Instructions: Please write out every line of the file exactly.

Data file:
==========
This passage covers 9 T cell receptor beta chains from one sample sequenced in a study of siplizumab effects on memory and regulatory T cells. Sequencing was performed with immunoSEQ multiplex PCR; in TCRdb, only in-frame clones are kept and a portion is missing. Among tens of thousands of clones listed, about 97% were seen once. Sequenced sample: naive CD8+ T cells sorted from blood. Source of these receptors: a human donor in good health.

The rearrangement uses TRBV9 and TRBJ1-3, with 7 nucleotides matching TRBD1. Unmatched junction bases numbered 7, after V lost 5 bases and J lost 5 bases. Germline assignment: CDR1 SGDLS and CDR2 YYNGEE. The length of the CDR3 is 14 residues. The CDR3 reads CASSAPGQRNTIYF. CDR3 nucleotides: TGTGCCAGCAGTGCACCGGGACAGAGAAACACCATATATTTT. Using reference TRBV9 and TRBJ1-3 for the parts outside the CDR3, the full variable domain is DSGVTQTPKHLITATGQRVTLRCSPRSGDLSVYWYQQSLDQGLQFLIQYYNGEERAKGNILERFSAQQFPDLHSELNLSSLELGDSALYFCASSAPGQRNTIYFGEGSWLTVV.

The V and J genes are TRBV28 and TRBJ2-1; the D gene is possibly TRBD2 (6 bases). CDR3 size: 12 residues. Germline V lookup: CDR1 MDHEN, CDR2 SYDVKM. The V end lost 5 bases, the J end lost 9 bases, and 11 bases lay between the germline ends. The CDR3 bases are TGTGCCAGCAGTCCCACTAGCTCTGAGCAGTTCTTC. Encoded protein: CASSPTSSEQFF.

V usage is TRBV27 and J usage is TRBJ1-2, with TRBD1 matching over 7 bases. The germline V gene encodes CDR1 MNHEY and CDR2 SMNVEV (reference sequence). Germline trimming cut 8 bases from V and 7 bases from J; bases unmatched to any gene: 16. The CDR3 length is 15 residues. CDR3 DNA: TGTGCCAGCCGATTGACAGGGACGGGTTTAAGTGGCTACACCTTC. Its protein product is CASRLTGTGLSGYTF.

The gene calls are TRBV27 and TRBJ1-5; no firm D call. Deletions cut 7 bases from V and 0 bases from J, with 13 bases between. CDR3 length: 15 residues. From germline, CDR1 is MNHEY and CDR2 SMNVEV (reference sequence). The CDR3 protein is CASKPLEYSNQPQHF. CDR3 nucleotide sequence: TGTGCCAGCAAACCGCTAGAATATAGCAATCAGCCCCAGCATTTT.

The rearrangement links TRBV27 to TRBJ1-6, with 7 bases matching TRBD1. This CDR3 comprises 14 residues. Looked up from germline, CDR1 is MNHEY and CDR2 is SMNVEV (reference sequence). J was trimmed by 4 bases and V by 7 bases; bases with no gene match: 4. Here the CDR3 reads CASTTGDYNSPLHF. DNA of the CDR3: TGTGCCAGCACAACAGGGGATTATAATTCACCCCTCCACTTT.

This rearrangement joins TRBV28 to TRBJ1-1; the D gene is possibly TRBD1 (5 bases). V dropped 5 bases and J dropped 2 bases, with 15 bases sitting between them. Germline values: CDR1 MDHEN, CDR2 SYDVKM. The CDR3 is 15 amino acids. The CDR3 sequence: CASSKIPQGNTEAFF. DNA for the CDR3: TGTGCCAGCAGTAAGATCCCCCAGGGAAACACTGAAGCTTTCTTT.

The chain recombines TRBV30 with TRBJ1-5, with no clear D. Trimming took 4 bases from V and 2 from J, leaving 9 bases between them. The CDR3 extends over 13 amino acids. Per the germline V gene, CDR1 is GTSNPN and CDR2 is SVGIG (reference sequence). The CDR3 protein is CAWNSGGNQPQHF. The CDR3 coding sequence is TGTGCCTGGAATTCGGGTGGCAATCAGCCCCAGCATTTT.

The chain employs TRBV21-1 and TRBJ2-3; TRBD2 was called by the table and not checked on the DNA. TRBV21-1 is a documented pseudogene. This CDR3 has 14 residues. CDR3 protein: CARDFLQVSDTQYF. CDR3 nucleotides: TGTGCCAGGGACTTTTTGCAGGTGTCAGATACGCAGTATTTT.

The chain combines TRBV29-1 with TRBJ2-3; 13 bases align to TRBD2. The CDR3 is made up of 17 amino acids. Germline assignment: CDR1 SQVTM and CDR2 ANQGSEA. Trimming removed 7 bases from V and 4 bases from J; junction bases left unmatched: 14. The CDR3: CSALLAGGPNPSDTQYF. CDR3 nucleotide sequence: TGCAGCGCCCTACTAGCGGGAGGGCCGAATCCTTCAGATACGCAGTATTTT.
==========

This passage covers 9 T cell receptor beta chains from one sample sequenced in a study of siplizumab effects on memory and regulatory T cells. Sequencing was performed with immunoSEQ multiplex PCR; in TCRdb, only in-frame clones are kept and a portion is missing. Among tens of thousands of clones listed, about 97% were seen once. Sequenced sample: naive CD8+ T cells sorted from blood. Source of these receptors: a human donor in good health.

The rearrangement uses TRBV9 and TRBJ1-3, with 7 nucleotides matching TRBD1. Unmatched junction bases numbered 7, after V lost 5 bases and J lost 5 bases. Germline assignment: CDR1 SGDLS and CDR2 YYNGEE. The length of the CDR3 is 14 residues. The CDR3 reads CASSAPGQRNTIYF. CDR3 nucleotides: TGTGCCAGCAGTGCACCGGGACAGAGAAACACCATATATTTT. Using reference TRBV9 and TRBJ1-3 for the parts outside the CDR3, the full variable domain is DSGVTQTPKHLITATGQRVTLRCSPRSGDLSVYWYQQSLDQGLQFLIQYYNGEERAKGNILERFSAQQFPDLHSELNLSSLELGDSALYFCASSAPGQRNTIYFGEGSWLTVV.

The V and J genes are TRBV28 and TRBJ2-1; the D gene is possibly TRBD2 (6 bases). CDR3 size: 12 residues. Germline V lookup: CDR1 MDHEN, CDR2 SYDVKM. The V end lost 5 bases, the J end lost 9 bases, and 11 bases lay between the germline ends. The CDR3 bases are TGTGCCAGCAGTCCCACTAGCTCTGAGCAGTTCTTC. Encoded protein: CASSPTSSEQFF.

V usage is TRBV27 and J usage is TRBJ1-2, with TRBD1 matching over 7 bases. The germline V gene encodes CDR1 MNHEY and CDR2 SMNVEV (reference sequence). Germline trimming cut 8 bases from V and 7 bases from J; bases unmatched to any gene: 16. The CDR3 length is 15 residues. CDR3 DNA: TGTGCCAGCCGATTGACAGGGACGGGTTTAAGTGGCTACACCTTC. Its protein product is CASRLTGTGLSGYTF.

The gene calls are TRBV27 and TRBJ1-5; no firm D call. Deletions cut 7 bases from V and 0 bases from J, with 13 bases between. CDR3 length: 15 residues. From germline, CDR1 is MNHEY and CDR2 SMNVEV (reference sequence). The CDR3 protein is CASKPLEYSNQPQHF. CDR3 nucleotide sequence: TGTGCCAGCAAACCGCTAGAATATAGCAATCAGCCCCAGCATTTT.

The rearrangement links TRBV27 to TRBJ1-6, with 7 bases matching TRBD1. This CDR3 comprises 14 residues. Looked up from germline, CDR1 is MNHEY and CDR2 is SMNVEV (reference sequence). J was trimmed by 4 bases and V by 7 bases; bases with no gene match: 4. Here the CDR3 reads CASTTGDYNSPLHF. DNA of the CDR3: TGTGCCAGCACAACAGGGGATTATAATTCACCCCTCCACTTT.

This rearrangement joins TRBV28 to TRBJ1-1; the D gene is possibly TRBD1 (5 bases). V dropped 5 bases and J dropped 2 bases, with 15 bases sitting between them. Germline values: CDR1 MDHEN, CDR2 SYDVKM. The CDR3 is 15 amino acids. The CDR3 sequence: CASSKIPQGNTEAFF. DNA for the CDR3: TGTGCCAGCAGTAAGATCCCCCAGGGAAACACTGAAGCTTTCTTT.

The chain recombines TRBV30 with TRBJ1-5, with no clear D. Trimming took 4 bases from V and 2 from J, leaving 9 bases between them. The CDR3 extends over 13 amino acids. Per the germline V gene, CDR1 is GTSNPN and CDR2 is SVGIG (reference sequence). The CDR3 protein is CAWNSGGNQPQHF. The CDR3 coding sequence is TGTGCCTGGAATTCGGGTGGCAATCAGCCCCAGCATTTT.

The chain employs TRBV21-1 and TRBJ2-3; TRBD2 was called by the table and not checked on the DNA. TRBV21-1 is a documented pseudogene. This CDR3 has 14 residues. CDR3 protein: CARDFLQVSDTQYF. CDR3 nucleotides: TGTGCCAGGGACTTTTTGCAGGTGTCAGATACGCAGTATTTT.

The chain combines TRBV29-1 with TRBJ2-3; 13 bases align to TRBD2. The CDR3 is made up of 17 amino acids. Germline assignment: CDR1 SQVTM and CDR2 ANQGSEA. Trimming removed 7 bases from V and 4 bases from J; junction bases left unmatched: 14. The CDR3: CSALLAGGPNPSDTQYF. CDR3 nucleotide sequence: TGCAGCGCCCTACTAGCGGGAGGGCCGAATCCTTCAGATACGCAGTATTTT.